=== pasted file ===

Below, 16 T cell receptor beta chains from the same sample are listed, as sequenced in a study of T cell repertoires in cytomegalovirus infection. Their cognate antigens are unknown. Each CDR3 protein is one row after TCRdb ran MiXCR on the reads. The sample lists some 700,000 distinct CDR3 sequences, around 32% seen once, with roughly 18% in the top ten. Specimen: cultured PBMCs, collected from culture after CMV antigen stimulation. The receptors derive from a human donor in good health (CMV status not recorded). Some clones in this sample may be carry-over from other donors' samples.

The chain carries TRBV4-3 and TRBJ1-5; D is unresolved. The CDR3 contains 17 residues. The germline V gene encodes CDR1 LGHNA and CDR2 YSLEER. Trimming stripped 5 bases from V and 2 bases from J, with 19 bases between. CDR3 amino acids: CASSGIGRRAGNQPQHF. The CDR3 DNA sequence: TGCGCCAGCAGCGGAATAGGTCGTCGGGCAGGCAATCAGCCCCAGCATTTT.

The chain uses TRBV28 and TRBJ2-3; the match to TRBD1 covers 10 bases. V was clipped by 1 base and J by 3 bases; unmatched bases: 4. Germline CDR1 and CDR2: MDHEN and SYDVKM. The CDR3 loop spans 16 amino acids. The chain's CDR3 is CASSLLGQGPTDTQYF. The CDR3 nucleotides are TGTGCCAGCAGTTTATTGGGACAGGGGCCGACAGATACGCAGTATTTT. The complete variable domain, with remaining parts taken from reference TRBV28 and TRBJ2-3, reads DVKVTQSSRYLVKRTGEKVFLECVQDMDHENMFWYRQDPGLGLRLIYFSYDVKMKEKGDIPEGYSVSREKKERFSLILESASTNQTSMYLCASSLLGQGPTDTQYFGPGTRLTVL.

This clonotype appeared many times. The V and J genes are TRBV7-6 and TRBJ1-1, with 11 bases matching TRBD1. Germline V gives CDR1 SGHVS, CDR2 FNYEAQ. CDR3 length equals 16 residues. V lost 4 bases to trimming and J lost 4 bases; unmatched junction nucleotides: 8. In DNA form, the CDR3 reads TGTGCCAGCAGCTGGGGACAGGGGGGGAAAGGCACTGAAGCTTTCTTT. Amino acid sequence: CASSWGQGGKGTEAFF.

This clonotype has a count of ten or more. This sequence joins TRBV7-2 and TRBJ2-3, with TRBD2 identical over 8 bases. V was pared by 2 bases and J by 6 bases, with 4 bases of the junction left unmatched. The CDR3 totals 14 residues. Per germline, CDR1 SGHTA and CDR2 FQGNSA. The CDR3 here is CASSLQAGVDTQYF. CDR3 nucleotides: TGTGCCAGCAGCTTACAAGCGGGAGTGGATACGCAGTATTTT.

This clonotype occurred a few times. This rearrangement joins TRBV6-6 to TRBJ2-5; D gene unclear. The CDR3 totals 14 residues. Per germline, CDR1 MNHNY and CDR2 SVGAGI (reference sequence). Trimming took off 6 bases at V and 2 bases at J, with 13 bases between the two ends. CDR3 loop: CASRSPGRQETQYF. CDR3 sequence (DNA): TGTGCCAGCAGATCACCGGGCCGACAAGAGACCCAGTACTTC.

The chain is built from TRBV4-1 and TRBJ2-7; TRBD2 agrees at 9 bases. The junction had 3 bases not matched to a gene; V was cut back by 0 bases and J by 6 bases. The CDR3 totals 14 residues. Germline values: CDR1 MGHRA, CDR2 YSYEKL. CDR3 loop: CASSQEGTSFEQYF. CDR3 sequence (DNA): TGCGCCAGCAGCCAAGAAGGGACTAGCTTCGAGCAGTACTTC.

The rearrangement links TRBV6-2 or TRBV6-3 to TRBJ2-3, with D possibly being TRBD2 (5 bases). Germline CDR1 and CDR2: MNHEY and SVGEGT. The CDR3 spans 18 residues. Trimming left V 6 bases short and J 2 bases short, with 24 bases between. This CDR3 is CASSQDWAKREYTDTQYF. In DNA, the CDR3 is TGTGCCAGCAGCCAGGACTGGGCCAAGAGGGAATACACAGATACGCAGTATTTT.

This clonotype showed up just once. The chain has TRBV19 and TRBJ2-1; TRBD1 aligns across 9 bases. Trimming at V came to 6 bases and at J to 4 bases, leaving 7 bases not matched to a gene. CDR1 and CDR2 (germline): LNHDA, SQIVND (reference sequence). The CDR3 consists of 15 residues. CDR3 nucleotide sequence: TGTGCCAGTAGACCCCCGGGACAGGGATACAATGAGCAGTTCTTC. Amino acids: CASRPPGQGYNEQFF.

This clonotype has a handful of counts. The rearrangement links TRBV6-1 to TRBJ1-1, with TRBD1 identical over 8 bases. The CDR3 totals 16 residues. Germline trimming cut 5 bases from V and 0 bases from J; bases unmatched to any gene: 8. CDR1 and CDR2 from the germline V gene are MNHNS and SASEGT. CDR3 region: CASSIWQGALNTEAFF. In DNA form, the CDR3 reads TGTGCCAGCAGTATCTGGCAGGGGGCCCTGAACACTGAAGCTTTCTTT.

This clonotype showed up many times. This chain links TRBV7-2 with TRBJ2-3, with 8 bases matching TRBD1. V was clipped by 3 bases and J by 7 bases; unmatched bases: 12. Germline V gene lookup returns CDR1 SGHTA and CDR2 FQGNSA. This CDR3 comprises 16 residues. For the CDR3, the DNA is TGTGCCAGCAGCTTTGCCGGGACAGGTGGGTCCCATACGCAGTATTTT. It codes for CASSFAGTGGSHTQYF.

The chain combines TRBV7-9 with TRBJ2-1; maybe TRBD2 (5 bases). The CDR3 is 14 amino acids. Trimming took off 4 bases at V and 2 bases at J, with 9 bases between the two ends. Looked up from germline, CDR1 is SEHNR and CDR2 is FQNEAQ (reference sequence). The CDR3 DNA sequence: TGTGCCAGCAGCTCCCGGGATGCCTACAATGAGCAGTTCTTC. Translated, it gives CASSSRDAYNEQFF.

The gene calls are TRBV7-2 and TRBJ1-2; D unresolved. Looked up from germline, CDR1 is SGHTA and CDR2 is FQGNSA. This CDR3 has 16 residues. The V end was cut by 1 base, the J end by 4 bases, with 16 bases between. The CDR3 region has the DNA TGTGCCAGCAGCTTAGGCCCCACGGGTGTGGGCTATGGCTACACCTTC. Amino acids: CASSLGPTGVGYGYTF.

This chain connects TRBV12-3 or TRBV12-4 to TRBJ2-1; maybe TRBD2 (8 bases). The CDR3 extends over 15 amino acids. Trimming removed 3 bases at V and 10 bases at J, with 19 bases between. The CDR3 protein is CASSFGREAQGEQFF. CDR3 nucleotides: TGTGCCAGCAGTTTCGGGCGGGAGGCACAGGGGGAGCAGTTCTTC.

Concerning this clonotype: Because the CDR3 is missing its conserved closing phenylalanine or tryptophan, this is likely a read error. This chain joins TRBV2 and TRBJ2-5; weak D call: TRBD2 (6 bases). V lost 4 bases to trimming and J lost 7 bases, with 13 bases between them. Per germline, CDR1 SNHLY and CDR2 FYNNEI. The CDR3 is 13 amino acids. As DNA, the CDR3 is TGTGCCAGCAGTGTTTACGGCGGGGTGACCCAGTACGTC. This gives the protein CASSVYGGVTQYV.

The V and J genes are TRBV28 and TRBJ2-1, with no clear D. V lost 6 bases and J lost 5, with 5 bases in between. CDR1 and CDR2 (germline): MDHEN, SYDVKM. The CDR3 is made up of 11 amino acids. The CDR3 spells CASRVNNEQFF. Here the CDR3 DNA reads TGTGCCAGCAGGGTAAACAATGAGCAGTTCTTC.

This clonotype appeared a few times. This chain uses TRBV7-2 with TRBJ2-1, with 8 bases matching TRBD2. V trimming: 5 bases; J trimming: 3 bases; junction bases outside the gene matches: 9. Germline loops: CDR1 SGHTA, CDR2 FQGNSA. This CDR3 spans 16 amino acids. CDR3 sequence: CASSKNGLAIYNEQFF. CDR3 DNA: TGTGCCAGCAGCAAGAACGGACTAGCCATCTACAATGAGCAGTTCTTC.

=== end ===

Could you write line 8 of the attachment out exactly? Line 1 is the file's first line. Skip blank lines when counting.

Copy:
The rearrangement links TRBV6-2 or TRBV6-3 to TRBJ2-3, with D possibly being TRBD2 (5 bases). Germline CDR1 and CDR2: MNHEY and SVGEGT. The CDR3 spans 18 residues. Trimming left V 6 bases short and J 2 bases short, with 24 bases between. This CDR3 is CASSQDWAKREYTDTQYF. In DNA, the CDR3 is TGTGCCAGCAGCCAGGACTGGGCCAAGAGGGAATACACAGATACGCAGTATTTT.